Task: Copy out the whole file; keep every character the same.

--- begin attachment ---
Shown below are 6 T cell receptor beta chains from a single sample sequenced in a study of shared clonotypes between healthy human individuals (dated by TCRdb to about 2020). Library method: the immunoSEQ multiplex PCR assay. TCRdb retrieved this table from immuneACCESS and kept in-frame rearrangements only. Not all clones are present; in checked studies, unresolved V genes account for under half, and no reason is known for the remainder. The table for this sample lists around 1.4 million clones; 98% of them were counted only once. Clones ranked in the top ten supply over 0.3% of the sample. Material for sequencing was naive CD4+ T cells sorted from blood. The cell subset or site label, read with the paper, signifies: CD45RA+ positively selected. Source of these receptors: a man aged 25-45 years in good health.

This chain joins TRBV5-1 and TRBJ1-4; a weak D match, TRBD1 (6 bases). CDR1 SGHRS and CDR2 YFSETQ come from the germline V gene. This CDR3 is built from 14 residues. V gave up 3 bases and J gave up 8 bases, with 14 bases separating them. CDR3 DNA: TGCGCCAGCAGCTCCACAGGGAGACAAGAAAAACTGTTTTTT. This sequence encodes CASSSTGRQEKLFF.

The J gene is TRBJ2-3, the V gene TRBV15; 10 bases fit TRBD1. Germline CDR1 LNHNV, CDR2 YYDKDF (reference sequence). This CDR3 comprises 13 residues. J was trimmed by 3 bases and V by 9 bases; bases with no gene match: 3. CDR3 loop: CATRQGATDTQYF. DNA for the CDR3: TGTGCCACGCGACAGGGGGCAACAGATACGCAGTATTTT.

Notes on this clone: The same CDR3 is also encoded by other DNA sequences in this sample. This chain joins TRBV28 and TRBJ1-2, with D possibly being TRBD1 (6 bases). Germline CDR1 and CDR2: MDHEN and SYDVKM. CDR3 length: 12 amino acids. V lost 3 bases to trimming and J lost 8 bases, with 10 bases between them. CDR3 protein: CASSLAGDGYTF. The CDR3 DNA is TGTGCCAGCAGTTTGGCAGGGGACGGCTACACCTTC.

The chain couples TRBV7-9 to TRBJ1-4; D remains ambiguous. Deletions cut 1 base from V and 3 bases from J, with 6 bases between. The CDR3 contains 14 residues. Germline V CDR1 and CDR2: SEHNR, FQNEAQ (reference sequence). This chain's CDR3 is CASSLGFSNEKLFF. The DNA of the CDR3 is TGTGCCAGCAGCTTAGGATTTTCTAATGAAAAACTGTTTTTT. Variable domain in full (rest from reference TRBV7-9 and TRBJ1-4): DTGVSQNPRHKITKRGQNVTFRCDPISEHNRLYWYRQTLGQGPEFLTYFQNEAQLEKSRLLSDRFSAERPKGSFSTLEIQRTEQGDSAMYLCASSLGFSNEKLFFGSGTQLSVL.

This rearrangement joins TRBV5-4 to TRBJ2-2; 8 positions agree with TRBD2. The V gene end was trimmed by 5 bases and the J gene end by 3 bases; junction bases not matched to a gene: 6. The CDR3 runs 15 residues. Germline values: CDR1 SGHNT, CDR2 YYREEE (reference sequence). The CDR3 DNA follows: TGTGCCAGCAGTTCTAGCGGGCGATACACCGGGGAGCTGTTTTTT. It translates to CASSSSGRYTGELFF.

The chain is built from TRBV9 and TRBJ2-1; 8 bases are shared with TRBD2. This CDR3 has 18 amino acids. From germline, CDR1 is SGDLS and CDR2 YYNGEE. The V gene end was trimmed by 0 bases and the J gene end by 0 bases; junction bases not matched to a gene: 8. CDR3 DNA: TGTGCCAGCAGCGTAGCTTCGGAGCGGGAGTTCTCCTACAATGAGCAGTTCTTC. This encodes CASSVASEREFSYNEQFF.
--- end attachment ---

Shown below are 6 T cell receptor beta chains from a single sample sequenced in a study of shared clonotypes between healthy human individuals (dated by TCRdb to about 2020). Library method: the immunoSEQ multiplex PCR assay. TCRdb retrieved this table from immuneACCESS and kept in-frame rearrangements only. Not all clones are present; in checked studies, unresolved V genes account for under half, and no reason is known for the remainder. The table for this sample lists around 1.4 million clones; 98% of them were counted only once. Clones ranked in the top ten supply over 0.3% of the sample. Material for sequencing was naive CD4+ T cells sorted from blood. The cell subset or site label, read with the paper, signifies: CD45RA+ positively selected. Source of these receptors: a man aged 25-45 years in good health.

This chain joins TRBV5-1 and TRBJ1-4; a weak D match, TRBD1 (6 bases). CDR1 SGHRS and CDR2 YFSETQ come from the germline V gene. This CDR3 is built from 14 residues. V gave up 3 bases and J gave up 8 bases, with 14 bases separating them. CDR3 DNA: TGCGCCAGCAGCTCCACAGGGAGACAAGAAAAACTGTTTTTT. This sequence encodes CASSSTGRQEKLFF.

The J gene is TRBJ2-3, the V gene TRBV15; 10 bases fit TRBD1. Germline CDR1 LNHNV, CDR2 YYDKDF (reference sequence). This CDR3 comprises 13 residues. J was trimmed by 3 bases and V by 9 bases; bases with no gene match: 3. CDR3 loop: CATRQGATDTQYF. DNA for the CDR3: TGTGCCACGCGACAGGGGGCAACAGATACGCAGTATTTT.

Notes on this clone: The same CDR3 is also encoded by other DNA sequences in this sample. This chain joins TRBV28 and TRBJ1-2, with D possibly being TRBD1 (6 bases). Germline CDR1 and CDR2: MDHEN and SYDVKM. CDR3 length: 12 amino acids. V lost 3 bases to trimming and J lost 8 bases, with 10 bases between them. CDR3 protein: CASSLAGDGYTF. The CDR3 DNA is TGTGCCAGCAGTTTGGCAGGGGACGGCTACACCTTC.

The chain couples TRBV7-9 to TRBJ1-4; D remains ambiguous. Deletions cut 1 base from V and 3 bases from J, with 6 bases between. The CDR3 contains 14 residues. Germline V CDR1 and CDR2: SEHNR, FQNEAQ (reference sequence). This chain's CDR3 is CASSLGFSNEKLFF. The DNA of the CDR3 is TGTGCCAGCAGCTTAGGATTTTCTAATGAAAAACTGTTTTTT. Variable domain in full (rest from reference TRBV7-9 and TRBJ1-4): DTGVSQNPRHKITKRGQNVTFRCDPISEHNRLYWYRQTLGQGPEFLTYFQNEAQLEKSRLLSDRFSAERPKGSFSTLEIQRTEQGDSAMYLCASSLGFSNEKLFFGSGTQLSVL.

This rearrangement joins TRBV5-4 to TRBJ2-2; 8 positions agree with TRBD2. The V gene end was trimmed by 5 bases and the J gene end by 3 bases; junction bases not matched to a gene: 6. The CDR3 runs 15 residues. Germline values: CDR1 SGHNT, CDR2 YYREEE (reference sequence). The CDR3 DNA follows: TGTGCCAGCAGTTCTAGCGGGCGATACACCGGGGAGCTGTTTTTT. It translates to CASSSSGRYTGELFF.

The chain is built from TRBV9 and TRBJ2-1; 8 bases are shared with TRBD2. This CDR3 has 18 amino acids. From germline, CDR1 is SGDLS and CDR2 YYNGEE. The V gene end was trimmed by 0 bases and the J gene end by 0 bases; junction bases not matched to a gene: 8. CDR3 DNA: TGTGCCAGCAGCGTAGCTTCGGAGCGGGAGTTCTCCTACAATGAGCAGTTCTTC. This encodes CASSVASEREFSYNEQFF.